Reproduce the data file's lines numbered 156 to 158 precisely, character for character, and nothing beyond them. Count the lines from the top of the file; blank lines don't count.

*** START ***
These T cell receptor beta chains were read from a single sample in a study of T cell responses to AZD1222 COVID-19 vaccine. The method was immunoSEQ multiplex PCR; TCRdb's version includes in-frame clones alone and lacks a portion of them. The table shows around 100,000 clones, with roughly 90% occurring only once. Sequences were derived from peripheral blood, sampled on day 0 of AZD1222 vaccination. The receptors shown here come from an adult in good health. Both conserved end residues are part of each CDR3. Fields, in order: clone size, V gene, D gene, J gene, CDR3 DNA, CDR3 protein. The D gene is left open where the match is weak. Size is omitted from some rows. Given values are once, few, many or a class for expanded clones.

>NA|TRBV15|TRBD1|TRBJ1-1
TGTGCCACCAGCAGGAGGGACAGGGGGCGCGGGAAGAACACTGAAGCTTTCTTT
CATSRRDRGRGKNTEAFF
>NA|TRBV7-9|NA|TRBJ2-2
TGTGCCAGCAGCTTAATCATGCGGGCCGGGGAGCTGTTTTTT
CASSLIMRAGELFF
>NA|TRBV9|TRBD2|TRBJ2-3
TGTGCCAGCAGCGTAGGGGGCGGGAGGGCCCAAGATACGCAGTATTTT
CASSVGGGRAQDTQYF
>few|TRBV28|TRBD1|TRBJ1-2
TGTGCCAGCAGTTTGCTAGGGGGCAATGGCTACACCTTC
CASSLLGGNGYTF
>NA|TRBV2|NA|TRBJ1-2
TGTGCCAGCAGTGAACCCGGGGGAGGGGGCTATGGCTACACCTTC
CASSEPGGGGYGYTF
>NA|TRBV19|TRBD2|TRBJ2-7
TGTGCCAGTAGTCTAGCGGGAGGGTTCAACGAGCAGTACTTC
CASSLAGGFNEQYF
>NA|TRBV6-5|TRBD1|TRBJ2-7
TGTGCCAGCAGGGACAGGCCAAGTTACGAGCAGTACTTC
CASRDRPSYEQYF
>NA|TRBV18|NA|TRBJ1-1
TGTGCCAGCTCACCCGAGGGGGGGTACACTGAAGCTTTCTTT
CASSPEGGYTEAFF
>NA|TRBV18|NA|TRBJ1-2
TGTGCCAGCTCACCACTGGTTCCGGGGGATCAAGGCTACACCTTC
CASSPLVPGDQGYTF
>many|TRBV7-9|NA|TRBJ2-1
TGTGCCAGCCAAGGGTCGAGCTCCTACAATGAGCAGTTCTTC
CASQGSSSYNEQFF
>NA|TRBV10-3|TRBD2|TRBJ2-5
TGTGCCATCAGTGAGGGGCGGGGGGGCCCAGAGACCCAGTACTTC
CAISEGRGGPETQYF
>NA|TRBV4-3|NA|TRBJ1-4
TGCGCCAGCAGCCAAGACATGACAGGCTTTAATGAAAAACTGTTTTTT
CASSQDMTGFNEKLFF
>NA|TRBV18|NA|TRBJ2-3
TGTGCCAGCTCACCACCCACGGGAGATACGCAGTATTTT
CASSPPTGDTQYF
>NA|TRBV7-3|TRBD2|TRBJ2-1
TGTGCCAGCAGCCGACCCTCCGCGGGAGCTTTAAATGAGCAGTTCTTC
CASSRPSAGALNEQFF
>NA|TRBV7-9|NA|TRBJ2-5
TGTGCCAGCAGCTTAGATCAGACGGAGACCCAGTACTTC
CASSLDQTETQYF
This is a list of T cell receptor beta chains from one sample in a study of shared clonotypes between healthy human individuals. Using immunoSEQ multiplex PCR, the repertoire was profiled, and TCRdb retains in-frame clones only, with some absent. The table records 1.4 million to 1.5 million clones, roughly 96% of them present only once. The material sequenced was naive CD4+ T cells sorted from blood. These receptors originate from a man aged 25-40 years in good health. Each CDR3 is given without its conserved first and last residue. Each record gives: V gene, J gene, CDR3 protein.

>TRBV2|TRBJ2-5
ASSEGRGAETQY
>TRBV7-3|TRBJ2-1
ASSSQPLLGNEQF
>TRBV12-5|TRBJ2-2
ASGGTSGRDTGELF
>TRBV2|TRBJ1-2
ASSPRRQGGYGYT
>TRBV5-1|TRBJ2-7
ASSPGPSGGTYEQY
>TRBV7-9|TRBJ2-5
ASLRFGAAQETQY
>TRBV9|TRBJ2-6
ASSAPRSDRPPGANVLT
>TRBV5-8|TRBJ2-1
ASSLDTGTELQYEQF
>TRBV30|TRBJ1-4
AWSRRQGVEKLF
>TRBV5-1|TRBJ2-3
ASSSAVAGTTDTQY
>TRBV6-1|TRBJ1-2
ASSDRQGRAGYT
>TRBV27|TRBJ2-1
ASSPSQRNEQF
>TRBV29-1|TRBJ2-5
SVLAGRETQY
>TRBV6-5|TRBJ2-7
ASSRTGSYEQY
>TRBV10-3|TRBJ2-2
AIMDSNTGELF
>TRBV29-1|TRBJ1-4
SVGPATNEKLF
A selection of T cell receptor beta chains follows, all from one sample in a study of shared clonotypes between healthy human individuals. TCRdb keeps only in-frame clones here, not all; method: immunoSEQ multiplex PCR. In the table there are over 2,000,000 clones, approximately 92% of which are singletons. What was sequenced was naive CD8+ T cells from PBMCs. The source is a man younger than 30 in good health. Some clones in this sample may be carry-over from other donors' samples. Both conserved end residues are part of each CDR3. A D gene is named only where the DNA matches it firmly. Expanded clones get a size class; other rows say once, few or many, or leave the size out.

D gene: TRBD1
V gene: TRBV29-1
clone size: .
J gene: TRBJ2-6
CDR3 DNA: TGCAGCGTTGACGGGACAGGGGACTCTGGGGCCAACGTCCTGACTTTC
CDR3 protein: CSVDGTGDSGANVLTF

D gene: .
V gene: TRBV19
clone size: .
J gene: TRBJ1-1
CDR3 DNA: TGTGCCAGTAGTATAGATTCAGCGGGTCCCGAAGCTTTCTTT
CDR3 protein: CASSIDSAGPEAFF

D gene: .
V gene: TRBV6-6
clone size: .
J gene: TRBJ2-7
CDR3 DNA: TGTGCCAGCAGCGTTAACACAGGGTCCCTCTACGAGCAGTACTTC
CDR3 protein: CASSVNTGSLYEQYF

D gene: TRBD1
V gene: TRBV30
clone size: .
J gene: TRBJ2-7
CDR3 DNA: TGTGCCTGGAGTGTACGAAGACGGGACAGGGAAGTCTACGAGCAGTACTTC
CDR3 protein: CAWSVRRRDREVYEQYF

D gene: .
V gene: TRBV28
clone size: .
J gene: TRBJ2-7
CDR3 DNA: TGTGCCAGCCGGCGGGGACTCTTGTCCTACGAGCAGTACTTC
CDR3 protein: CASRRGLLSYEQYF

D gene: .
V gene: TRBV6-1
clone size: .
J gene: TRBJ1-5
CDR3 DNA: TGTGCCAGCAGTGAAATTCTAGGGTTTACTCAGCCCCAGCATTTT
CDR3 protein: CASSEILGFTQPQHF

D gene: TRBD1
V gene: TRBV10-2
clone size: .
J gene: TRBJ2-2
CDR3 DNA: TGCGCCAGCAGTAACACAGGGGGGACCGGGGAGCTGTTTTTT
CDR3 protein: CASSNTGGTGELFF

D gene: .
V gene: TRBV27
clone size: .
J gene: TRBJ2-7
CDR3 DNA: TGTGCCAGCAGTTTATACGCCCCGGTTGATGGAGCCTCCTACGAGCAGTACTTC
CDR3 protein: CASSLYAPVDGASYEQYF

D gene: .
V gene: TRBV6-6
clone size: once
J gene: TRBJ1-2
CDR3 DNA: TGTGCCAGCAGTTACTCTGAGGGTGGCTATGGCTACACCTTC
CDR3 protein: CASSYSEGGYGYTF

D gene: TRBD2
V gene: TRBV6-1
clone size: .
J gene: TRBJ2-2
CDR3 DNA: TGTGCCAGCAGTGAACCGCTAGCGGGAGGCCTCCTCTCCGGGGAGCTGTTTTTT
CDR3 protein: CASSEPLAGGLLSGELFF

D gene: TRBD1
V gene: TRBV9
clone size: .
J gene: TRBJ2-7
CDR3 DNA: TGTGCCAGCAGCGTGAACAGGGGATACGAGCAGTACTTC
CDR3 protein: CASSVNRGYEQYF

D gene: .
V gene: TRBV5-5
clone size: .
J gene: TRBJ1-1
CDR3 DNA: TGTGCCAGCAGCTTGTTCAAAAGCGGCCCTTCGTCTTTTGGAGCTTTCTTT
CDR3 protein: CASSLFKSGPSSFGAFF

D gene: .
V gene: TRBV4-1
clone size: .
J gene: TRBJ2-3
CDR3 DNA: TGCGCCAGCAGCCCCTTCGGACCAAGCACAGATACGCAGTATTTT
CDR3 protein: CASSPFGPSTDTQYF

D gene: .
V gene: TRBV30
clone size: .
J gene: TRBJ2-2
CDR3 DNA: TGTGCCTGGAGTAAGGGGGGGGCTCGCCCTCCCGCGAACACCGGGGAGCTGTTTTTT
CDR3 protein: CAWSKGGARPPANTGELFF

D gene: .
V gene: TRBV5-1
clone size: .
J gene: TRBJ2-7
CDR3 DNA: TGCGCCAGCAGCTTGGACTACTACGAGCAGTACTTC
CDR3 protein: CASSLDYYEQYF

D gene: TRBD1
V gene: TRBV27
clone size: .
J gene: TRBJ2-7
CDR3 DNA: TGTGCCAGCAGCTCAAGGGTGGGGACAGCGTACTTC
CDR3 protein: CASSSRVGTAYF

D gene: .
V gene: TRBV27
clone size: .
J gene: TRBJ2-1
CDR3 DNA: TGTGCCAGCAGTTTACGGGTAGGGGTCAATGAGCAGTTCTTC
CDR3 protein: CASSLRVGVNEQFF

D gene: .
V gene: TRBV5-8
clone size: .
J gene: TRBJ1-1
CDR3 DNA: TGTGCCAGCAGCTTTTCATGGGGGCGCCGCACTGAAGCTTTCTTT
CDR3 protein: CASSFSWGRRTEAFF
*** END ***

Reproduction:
J gene: TRBJ2-3
CDR3 DNA: TGCGCCAGCAGCCCCTTCGGACCAAGCACAGATACGCAGTATTTT
CDR3 protein: CASSPFGPSTDTQYF